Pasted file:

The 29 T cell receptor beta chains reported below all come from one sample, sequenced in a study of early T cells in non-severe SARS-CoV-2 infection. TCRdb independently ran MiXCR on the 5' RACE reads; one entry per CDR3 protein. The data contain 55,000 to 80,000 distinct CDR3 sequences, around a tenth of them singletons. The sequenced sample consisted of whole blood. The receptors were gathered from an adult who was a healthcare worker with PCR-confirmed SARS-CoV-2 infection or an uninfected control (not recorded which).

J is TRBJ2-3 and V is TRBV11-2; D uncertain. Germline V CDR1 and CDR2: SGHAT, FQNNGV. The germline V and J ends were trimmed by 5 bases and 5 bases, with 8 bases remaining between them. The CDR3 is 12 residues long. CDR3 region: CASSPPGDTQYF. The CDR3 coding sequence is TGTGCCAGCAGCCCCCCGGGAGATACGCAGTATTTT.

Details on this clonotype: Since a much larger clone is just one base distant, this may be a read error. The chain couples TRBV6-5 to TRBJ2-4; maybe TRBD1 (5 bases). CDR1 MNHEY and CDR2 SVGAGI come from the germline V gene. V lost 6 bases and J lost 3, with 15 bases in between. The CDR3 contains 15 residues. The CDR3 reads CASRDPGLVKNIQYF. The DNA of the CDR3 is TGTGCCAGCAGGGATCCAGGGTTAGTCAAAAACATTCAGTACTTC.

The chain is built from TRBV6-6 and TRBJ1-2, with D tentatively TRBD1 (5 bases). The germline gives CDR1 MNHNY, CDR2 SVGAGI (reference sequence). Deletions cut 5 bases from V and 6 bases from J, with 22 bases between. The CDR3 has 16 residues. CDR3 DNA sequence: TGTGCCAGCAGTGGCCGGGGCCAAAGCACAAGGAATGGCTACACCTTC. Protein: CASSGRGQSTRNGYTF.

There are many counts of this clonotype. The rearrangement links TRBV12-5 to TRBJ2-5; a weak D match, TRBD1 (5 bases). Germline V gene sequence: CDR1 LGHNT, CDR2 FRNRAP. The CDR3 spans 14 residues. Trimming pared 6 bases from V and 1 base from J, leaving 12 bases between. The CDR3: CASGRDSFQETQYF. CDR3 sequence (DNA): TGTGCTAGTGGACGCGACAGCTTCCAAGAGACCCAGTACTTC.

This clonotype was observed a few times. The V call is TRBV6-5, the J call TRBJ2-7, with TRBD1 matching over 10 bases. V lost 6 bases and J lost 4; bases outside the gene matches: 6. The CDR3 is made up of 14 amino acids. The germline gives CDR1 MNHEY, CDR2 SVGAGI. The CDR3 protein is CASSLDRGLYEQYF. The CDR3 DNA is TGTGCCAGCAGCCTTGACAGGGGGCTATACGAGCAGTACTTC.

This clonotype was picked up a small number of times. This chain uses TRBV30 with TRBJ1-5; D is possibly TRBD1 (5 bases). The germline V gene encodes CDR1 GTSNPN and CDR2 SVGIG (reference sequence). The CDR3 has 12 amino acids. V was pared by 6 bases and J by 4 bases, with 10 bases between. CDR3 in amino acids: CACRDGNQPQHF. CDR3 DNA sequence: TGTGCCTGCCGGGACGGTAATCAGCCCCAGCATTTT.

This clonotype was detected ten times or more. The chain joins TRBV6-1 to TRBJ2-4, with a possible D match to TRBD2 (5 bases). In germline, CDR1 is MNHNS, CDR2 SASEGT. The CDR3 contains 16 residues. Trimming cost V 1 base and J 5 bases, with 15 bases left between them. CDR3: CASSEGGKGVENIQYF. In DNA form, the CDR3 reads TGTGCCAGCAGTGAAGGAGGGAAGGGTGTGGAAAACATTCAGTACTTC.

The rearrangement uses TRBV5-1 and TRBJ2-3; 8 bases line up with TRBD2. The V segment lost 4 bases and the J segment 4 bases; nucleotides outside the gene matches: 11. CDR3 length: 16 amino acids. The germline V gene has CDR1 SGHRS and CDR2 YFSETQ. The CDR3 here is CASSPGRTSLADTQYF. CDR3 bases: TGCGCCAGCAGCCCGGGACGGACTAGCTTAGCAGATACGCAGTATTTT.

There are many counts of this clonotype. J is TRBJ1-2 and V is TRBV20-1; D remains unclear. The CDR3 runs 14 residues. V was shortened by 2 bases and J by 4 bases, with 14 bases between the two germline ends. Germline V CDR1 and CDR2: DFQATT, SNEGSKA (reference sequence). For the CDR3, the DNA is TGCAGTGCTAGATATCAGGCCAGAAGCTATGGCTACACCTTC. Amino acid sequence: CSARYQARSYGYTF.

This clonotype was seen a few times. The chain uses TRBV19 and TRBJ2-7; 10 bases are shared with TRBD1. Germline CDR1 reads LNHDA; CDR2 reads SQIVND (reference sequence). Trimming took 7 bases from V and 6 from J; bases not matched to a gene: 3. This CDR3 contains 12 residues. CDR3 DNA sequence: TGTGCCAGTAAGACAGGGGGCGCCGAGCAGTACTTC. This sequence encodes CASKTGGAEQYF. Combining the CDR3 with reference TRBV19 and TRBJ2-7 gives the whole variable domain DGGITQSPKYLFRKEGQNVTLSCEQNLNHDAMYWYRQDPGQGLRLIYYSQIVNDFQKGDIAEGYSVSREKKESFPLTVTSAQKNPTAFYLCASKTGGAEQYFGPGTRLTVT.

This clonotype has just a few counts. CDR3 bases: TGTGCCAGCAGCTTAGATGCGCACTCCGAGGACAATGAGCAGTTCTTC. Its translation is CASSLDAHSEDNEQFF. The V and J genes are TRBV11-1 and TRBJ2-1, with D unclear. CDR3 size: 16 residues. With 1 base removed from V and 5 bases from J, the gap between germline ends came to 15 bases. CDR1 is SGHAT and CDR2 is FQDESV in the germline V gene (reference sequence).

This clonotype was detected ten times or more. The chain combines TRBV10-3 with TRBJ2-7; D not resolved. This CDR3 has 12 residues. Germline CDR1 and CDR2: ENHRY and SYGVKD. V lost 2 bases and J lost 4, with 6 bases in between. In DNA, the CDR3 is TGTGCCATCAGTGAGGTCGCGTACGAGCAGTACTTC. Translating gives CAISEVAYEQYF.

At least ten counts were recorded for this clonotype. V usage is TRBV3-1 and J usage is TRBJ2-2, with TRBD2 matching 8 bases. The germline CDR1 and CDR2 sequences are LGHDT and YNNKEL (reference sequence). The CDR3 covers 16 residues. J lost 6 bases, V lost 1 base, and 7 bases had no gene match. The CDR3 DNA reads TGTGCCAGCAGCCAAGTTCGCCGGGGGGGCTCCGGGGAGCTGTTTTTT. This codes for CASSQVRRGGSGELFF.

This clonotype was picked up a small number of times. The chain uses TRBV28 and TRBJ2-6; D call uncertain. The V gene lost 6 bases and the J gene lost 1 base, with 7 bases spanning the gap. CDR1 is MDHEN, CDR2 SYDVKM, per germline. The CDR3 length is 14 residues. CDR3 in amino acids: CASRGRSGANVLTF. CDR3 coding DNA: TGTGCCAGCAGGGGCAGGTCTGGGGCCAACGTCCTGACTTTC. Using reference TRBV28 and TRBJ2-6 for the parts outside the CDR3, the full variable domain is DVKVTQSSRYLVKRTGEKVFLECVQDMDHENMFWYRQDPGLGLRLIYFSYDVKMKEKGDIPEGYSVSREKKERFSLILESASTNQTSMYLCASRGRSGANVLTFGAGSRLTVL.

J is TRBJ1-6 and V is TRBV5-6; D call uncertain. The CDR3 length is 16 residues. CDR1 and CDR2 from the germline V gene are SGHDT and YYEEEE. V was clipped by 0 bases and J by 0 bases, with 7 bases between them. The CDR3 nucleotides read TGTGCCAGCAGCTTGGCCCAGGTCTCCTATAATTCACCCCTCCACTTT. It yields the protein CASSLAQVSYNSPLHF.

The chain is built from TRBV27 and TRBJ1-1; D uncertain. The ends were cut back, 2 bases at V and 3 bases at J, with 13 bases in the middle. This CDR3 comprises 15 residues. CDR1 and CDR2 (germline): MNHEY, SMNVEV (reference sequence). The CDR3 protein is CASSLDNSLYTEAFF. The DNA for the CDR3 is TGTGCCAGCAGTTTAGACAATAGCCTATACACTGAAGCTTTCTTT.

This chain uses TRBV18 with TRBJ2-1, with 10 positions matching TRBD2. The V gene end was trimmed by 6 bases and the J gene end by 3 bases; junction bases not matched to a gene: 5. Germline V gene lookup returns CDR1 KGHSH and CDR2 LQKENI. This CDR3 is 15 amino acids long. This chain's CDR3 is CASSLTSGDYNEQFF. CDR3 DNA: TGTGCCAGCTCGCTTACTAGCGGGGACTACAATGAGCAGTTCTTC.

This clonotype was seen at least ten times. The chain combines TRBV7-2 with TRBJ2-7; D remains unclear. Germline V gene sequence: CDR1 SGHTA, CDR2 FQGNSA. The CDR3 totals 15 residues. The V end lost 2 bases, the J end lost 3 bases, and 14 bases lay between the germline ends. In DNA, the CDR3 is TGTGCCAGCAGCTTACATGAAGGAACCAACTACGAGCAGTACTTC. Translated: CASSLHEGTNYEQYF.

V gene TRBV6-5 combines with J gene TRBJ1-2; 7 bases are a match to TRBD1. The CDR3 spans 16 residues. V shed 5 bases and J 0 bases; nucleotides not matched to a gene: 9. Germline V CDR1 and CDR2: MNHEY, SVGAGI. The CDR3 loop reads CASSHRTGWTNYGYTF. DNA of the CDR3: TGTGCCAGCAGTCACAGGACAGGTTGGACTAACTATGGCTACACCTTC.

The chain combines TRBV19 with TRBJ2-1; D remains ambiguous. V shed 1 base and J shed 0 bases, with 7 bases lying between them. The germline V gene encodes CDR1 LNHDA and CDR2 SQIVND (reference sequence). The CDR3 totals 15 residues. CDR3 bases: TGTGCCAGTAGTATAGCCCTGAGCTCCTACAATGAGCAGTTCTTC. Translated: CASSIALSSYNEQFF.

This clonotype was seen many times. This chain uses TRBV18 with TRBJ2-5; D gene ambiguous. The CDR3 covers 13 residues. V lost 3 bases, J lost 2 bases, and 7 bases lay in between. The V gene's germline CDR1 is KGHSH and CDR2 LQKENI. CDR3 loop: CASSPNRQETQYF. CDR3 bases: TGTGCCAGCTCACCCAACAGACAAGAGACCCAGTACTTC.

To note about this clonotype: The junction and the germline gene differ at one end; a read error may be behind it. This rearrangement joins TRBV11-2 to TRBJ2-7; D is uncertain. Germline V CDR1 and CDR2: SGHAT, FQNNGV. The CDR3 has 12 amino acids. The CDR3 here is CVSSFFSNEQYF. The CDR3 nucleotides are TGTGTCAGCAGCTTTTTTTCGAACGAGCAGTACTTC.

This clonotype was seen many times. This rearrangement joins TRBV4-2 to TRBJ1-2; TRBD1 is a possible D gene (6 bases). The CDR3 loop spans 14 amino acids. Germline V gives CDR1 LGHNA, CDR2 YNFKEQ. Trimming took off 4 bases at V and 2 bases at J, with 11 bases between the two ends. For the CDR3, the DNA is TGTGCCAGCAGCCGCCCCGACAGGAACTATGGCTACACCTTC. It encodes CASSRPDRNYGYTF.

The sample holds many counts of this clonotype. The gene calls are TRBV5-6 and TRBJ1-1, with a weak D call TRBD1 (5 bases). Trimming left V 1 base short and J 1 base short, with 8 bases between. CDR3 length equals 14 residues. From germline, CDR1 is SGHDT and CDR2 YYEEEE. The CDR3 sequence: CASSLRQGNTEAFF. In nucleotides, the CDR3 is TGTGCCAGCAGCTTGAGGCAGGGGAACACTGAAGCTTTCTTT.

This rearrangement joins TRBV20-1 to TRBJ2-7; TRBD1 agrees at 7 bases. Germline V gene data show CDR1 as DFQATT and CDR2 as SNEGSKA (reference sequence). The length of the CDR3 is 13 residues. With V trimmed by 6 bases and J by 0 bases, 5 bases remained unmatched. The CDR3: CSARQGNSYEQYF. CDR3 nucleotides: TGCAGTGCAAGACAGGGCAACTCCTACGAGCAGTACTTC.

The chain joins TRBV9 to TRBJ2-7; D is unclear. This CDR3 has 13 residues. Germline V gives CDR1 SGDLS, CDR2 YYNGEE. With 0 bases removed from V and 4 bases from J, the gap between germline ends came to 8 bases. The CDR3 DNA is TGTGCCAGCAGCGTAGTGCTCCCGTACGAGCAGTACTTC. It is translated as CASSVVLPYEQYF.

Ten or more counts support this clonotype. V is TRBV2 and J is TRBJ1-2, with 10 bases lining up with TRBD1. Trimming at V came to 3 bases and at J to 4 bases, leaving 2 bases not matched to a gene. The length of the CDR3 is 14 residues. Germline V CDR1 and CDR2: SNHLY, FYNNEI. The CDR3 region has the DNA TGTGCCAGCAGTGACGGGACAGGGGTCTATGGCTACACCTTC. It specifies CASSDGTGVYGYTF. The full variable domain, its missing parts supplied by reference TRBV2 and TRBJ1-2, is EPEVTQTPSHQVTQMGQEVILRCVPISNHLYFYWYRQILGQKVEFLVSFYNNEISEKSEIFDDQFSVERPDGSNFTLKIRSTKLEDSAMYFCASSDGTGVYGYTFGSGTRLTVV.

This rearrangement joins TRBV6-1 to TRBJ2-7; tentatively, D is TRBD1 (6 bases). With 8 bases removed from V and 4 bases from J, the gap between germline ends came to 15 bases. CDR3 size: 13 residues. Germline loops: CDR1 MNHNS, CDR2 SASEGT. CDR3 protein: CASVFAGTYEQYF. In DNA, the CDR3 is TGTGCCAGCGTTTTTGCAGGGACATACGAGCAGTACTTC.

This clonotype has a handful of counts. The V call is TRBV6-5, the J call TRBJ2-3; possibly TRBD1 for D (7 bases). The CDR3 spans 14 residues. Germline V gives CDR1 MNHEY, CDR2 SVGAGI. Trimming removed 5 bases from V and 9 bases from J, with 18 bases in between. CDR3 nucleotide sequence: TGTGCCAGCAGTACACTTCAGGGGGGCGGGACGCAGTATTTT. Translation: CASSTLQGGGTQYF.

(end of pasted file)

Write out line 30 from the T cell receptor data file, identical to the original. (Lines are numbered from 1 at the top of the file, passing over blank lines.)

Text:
This clonotype has a handful of counts. The V call is TRBV6-5, the J call TRBJ2-3; possibly TRBD1 for D (7 bases). The CDR3 spans 14 residues. Germline V gives CDR1 MNHEY, CDR2 SVGAGI. Trimming removed 5 bases from V and 9 bases from J, with 18 bases in between. CDR3 nucleotide sequence: TGTGCCAGCAGTACACTTCAGGGGGGCGGGACGCAGTATTTT. Translation: CASSTLQGGGTQYF.